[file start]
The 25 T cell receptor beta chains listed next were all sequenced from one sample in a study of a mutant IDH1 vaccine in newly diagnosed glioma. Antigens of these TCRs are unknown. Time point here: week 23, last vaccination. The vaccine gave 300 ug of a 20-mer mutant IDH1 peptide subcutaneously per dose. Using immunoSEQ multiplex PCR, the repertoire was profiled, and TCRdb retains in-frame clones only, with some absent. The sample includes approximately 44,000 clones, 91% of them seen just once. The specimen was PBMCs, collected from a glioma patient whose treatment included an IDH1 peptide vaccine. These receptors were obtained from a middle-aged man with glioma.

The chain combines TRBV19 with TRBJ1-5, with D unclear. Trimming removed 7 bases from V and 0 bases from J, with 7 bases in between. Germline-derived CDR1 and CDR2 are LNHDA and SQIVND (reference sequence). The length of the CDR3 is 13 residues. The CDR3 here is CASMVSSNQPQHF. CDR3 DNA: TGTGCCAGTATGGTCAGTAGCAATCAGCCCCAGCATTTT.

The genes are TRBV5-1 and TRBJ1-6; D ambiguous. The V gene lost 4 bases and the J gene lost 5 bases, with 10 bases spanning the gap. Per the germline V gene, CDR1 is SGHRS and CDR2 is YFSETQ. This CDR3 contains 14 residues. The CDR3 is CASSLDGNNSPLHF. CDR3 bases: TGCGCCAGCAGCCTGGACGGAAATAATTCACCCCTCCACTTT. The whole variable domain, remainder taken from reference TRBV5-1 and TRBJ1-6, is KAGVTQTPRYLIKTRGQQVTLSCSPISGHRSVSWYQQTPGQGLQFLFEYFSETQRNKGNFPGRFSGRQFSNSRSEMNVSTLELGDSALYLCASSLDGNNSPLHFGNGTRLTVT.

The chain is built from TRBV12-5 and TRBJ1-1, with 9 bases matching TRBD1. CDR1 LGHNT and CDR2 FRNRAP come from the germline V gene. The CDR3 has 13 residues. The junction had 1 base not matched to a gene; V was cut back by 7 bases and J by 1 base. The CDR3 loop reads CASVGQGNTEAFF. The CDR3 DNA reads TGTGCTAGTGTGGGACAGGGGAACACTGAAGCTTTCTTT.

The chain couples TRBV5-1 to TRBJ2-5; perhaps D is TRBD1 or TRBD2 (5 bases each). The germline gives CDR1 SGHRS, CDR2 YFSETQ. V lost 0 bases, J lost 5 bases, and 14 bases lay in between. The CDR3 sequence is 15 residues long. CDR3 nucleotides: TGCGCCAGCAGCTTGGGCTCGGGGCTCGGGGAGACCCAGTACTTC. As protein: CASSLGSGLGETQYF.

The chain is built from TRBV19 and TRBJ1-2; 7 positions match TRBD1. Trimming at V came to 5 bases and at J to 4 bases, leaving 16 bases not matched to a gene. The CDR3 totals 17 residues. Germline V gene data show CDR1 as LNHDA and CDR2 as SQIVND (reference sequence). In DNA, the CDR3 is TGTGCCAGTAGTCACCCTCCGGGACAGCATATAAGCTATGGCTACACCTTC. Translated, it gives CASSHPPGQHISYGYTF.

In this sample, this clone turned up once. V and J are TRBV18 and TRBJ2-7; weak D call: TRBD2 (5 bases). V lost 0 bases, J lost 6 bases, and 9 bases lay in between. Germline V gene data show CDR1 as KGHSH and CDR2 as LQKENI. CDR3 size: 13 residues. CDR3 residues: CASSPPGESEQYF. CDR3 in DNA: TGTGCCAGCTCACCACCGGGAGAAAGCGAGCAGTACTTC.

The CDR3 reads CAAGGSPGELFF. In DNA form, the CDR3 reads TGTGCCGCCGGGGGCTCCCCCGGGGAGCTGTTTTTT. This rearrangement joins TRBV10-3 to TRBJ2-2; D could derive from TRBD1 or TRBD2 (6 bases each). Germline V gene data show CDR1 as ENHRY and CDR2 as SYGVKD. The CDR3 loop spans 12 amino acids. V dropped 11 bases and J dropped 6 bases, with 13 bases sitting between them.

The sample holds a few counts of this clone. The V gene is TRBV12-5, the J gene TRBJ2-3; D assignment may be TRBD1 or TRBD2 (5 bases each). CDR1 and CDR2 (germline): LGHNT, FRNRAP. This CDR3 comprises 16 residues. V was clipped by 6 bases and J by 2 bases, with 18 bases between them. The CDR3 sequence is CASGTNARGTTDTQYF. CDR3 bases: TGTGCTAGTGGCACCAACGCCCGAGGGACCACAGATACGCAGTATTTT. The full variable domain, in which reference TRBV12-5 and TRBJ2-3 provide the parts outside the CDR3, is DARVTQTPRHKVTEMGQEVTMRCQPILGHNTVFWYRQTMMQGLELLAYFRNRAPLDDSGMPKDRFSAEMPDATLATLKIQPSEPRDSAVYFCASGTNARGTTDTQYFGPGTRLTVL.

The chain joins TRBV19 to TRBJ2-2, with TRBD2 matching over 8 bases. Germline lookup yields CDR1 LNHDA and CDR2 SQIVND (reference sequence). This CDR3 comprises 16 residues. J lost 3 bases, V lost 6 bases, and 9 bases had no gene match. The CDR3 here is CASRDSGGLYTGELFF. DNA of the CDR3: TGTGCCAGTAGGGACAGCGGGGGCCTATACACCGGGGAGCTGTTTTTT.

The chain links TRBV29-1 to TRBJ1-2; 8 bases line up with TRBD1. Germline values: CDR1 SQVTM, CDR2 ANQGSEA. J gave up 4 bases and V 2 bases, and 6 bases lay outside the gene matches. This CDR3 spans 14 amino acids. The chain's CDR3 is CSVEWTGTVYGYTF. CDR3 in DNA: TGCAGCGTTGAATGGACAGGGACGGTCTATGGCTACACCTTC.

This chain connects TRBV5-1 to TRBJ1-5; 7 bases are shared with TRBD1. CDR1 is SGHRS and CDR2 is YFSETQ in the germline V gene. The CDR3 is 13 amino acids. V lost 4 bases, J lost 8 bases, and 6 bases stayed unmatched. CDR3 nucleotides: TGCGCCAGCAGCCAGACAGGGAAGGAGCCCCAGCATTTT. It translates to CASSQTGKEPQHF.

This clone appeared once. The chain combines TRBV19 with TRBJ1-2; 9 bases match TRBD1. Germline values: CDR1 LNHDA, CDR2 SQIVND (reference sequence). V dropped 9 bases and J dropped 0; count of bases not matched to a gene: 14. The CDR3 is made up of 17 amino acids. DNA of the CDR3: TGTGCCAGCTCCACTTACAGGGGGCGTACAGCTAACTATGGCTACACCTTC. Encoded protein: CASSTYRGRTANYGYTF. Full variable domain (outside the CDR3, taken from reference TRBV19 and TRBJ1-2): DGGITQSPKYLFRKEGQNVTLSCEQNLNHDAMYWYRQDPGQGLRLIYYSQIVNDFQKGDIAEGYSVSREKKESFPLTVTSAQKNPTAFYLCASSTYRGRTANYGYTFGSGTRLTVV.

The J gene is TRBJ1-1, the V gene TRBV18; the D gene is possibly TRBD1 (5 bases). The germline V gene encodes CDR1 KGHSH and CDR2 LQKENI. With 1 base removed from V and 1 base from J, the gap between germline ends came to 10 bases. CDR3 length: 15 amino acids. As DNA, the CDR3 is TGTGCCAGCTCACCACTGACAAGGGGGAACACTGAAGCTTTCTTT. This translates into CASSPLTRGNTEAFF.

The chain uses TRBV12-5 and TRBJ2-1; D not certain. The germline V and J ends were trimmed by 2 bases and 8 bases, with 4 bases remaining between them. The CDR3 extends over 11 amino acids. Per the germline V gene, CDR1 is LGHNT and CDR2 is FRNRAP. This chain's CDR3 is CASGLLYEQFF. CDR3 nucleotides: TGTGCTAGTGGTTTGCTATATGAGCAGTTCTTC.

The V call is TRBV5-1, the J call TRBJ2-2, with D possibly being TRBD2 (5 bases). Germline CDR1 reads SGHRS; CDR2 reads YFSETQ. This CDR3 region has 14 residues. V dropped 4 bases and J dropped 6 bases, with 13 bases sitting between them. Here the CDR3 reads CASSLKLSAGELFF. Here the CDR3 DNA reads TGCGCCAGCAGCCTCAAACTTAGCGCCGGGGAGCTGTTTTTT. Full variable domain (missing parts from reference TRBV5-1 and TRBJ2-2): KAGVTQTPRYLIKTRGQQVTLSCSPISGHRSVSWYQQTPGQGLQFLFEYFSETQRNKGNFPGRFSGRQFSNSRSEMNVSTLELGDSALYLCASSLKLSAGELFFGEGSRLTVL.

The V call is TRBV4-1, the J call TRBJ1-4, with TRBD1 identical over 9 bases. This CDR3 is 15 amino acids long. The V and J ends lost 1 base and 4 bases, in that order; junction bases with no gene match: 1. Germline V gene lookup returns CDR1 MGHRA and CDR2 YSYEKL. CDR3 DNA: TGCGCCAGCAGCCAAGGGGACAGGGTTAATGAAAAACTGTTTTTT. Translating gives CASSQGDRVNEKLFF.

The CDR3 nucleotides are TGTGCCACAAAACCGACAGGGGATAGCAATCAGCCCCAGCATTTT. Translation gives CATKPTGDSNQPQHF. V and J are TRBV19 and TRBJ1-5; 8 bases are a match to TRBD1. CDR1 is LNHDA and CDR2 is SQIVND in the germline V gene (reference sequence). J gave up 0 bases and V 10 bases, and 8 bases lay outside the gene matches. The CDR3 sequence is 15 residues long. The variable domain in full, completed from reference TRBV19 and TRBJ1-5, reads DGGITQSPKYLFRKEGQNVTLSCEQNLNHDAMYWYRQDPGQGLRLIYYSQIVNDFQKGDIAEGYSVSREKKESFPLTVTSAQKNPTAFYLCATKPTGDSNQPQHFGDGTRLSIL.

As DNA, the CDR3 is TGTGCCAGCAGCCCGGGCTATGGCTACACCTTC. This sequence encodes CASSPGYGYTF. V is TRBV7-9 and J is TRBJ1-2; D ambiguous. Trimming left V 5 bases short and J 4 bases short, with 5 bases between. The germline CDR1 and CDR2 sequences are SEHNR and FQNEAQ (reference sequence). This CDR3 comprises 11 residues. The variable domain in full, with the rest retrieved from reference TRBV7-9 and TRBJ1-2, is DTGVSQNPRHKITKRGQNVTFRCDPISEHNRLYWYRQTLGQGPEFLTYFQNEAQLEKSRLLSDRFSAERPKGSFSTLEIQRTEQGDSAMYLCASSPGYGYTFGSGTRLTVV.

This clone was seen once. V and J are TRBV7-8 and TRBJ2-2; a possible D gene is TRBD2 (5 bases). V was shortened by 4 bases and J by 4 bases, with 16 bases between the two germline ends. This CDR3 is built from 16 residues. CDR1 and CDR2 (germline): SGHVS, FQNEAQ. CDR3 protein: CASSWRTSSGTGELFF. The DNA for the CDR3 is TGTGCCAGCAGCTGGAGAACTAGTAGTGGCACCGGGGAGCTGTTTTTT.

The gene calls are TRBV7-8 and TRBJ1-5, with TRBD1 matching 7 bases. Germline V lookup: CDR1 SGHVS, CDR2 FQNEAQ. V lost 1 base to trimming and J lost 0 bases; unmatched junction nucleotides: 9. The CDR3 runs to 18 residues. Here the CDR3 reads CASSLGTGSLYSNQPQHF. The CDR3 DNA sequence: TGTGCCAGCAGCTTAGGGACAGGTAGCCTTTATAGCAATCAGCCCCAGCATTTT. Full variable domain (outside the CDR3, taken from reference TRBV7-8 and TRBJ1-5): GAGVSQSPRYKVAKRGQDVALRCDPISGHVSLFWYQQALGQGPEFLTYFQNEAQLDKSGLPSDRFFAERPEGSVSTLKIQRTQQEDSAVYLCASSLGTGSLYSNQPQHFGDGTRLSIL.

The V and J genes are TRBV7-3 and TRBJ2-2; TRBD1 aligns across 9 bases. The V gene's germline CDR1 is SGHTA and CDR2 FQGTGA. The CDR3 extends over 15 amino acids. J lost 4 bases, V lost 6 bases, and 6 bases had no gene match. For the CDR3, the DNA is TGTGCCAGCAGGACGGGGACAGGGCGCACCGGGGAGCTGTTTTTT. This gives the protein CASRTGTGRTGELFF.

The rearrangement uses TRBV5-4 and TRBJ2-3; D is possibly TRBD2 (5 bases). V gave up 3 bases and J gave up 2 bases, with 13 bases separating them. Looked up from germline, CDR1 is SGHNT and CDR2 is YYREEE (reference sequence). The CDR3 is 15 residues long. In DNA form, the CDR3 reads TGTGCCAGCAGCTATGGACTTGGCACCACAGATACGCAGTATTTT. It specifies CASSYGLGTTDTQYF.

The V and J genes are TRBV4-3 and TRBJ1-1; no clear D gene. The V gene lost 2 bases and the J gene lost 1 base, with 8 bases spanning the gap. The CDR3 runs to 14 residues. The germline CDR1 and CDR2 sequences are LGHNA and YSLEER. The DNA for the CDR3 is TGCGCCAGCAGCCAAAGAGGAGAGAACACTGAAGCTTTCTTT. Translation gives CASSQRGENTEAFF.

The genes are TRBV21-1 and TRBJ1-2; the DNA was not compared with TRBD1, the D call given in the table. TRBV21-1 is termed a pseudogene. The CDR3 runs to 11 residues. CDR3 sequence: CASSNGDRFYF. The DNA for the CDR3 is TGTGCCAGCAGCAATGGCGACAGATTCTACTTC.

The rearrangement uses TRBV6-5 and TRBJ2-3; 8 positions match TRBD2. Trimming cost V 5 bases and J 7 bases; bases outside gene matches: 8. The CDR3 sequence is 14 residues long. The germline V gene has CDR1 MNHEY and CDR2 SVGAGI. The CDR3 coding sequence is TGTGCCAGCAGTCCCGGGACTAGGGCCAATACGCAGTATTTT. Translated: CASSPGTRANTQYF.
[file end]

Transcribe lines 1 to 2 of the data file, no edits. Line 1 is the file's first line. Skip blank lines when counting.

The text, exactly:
The 25 T cell receptor beta chains listed next were all sequenced from one sample in a study of a mutant IDH1 vaccine in newly diagnosed glioma. Antigens of these TCRs are unknown. Time point here: week 23, last vaccination. The vaccine gave 300 ug of a 20-mer mutant IDH1 peptide subcutaneously per dose. Using immunoSEQ multiplex PCR, the repertoire was profiled, and TCRdb retains in-frame clones only, with some absent. The sample includes approximately 44,000 clones, 91% of them seen just once. The specimen was PBMCs, collected from a glioma patient whose treatment included an IDH1 peptide vaccine. These receptors were obtained from a middle-aged man with glioma.

The chain combines TRBV19 with TRBJ1-5, with D unclear. Trimming removed 7 bases from V and 0 bases from J, with 7 bases in between. Germline-derived CDR1 and CDR2 are LNHDA and SQIVND (reference sequence). The length of the CDR3 is 13 residues. The CDR3 here is CASMVSSNQPQHF. CDR3 DNA: TGTGCCAGTATGGTCAGTAGCAATCAGCCCCAGCATTTT.